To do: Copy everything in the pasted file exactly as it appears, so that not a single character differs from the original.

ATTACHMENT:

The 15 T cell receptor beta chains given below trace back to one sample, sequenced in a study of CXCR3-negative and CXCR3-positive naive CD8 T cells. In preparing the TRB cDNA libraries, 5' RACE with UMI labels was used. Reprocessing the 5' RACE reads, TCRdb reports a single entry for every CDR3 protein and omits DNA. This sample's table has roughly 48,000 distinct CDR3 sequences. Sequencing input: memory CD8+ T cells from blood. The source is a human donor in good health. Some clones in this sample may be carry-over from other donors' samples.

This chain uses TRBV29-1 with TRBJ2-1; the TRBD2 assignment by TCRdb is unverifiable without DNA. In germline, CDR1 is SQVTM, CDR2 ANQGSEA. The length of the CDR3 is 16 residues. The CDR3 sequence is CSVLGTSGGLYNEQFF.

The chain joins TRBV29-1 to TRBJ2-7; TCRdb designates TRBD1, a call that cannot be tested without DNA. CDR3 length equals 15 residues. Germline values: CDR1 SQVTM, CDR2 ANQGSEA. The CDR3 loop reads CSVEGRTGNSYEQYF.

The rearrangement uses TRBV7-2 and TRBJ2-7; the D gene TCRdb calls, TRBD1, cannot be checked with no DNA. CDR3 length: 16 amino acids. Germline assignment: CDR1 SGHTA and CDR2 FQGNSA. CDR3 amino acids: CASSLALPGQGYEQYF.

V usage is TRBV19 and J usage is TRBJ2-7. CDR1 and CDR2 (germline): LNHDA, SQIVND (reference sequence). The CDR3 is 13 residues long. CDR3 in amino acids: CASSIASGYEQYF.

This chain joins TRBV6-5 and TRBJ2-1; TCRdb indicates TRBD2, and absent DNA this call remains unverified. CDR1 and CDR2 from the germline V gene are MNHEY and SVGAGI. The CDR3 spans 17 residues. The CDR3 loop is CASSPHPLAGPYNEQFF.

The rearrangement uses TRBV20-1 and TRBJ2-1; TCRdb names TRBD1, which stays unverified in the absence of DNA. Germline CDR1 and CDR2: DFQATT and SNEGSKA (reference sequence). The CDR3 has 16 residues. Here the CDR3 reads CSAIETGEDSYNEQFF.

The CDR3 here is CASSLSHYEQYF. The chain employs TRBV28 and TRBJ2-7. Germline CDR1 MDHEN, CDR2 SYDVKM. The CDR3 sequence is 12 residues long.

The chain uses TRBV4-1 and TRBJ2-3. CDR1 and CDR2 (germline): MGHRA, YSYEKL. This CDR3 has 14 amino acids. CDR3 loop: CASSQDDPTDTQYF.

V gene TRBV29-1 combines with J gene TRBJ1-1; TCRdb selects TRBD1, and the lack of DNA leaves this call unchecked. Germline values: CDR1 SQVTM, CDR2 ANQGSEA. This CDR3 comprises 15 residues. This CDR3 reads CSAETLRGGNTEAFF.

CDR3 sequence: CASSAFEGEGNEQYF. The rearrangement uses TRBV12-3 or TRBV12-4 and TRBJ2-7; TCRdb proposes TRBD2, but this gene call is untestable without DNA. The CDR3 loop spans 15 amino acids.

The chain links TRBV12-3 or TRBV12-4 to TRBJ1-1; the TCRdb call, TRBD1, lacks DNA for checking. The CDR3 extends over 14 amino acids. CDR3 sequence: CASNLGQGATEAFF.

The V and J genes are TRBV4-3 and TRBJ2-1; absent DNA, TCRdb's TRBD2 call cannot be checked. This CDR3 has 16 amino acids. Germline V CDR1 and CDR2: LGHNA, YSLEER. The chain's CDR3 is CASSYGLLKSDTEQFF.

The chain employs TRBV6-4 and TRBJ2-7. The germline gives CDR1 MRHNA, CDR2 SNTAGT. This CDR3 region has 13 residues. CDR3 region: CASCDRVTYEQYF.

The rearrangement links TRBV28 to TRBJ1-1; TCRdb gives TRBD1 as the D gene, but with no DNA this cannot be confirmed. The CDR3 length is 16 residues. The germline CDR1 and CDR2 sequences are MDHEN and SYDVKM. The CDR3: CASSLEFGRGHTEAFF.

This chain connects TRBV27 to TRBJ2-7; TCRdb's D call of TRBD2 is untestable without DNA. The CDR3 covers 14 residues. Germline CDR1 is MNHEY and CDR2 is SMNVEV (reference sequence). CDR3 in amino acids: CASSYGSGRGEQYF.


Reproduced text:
The 15 T cell receptor beta chains given below trace back to one sample, sequenced in a study of CXCR3-negative and CXCR3-positive naive CD8 T cells. In preparing the TRB cDNA libraries, 5' RACE with UMI labels was used. Reprocessing the 5' RACE reads, TCRdb reports a single entry for every CDR3 protein and omits DNA. This sample's table has roughly 48,000 distinct CDR3 sequences. Sequencing input: memory CD8+ T cells from blood. The source is a human donor in good health. Some clones in this sample may be carry-over from other donors' samples.

This chain uses TRBV29-1 with TRBJ2-1; the TRBD2 assignment by TCRdb is unverifiable without DNA. In germline, CDR1 is SQVTM, CDR2 ANQGSEA. The length of the CDR3 is 16 residues. The CDR3 sequence is CSVLGTSGGLYNEQFF.

The chain joins TRBV29-1 to TRBJ2-7; TCRdb designates TRBD1, a call that cannot be tested without DNA. CDR3 length equals 15 residues. Germline values: CDR1 SQVTM, CDR2 ANQGSEA. The CDR3 loop reads CSVEGRTGNSYEQYF.

The rearrangement uses TRBV7-2 and TRBJ2-7; the D gene TCRdb calls, TRBD1, cannot be checked with no DNA. CDR3 length: 16 amino acids. Germline assignment: CDR1 SGHTA and CDR2 FQGNSA. CDR3 amino acids: CASSLALPGQGYEQYF.

V usage is TRBV19 and J usage is TRBJ2-7. CDR1 and CDR2 (germline): LNHDA, SQIVND (reference sequence). The CDR3 is 13 residues long. CDR3 in amino acids: CASSIASGYEQYF.

This chain joins TRBV6-5 and TRBJ2-1; TCRdb indicates TRBD2, and absent DNA this call remains unverified. CDR1 and CDR2 from the germline V gene are MNHEY and SVGAGI. The CDR3 spans 17 residues. The CDR3 loop is CASSPHPLAGPYNEQFF.

The rearrangement uses TRBV20-1 and TRBJ2-1; TCRdb names TRBD1, which stays unverified in the absence of DNA. Germline CDR1 and CDR2: DFQATT and SNEGSKA (reference sequence). The CDR3 has 16 residues. Here the CDR3 reads CSAIETGEDSYNEQFF.

The CDR3 here is CASSLSHYEQYF. The chain employs TRBV28 and TRBJ2-7. Germline CDR1 MDHEN, CDR2 SYDVKM. The CDR3 sequence is 12 residues long.

The chain uses TRBV4-1 and TRBJ2-3. CDR1 and CDR2 (germline): MGHRA, YSYEKL. This CDR3 has 14 amino acids. CDR3 loop: CASSQDDPTDTQYF.

V gene TRBV29-1 combines with J gene TRBJ1-1; TCRdb selects TRBD1, and the lack of DNA leaves this call unchecked. Germline values: CDR1 SQVTM, CDR2 ANQGSEA. This CDR3 comprises 15 residues. This CDR3 reads CSAETLRGGNTEAFF.

CDR3 sequence: CASSAFEGEGNEQYF. The rearrangement uses TRBV12-3 or TRBV12-4 and TRBJ2-7; TCRdb proposes TRBD2, but this gene call is untestable without DNA. The CDR3 loop spans 15 amino acids.

The chain links TRBV12-3 or TRBV12-4 to TRBJ1-1; the TCRdb call, TRBD1, lacks DNA for checking. The CDR3 extends over 14 amino acids. CDR3 sequence: CASNLGQGATEAFF.

The V and J genes are TRBV4-3 and TRBJ2-1; absent DNA, TCRdb's TRBD2 call cannot be checked. This CDR3 has 16 amino acids. Germline V CDR1 and CDR2: LGHNA, YSLEER. The chain's CDR3 is CASSYGLLKSDTEQFF.

The chain employs TRBV6-4 and TRBJ2-7. The germline gives CDR1 MRHNA, CDR2 SNTAGT. This CDR3 region has 13 residues. CDR3 region: CASCDRVTYEQYF.

The rearrangement links TRBV28 to TRBJ1-1; TCRdb gives TRBD1 as the D gene, but with no DNA this cannot be confirmed. The CDR3 length is 16 residues. The germline CDR1 and CDR2 sequences are MDHEN and SYDVKM. The CDR3: CASSLEFGRGHTEAFF.

This chain connects TRBV27 to TRBJ2-7; TCRdb's D call of TRBD2 is untestable without DNA. The CDR3 covers 14 residues. Germline CDR1 is MNHEY and CDR2 is SMNVEV (reference sequence). CDR3 in amino acids: CASSYGSGRGEQYF.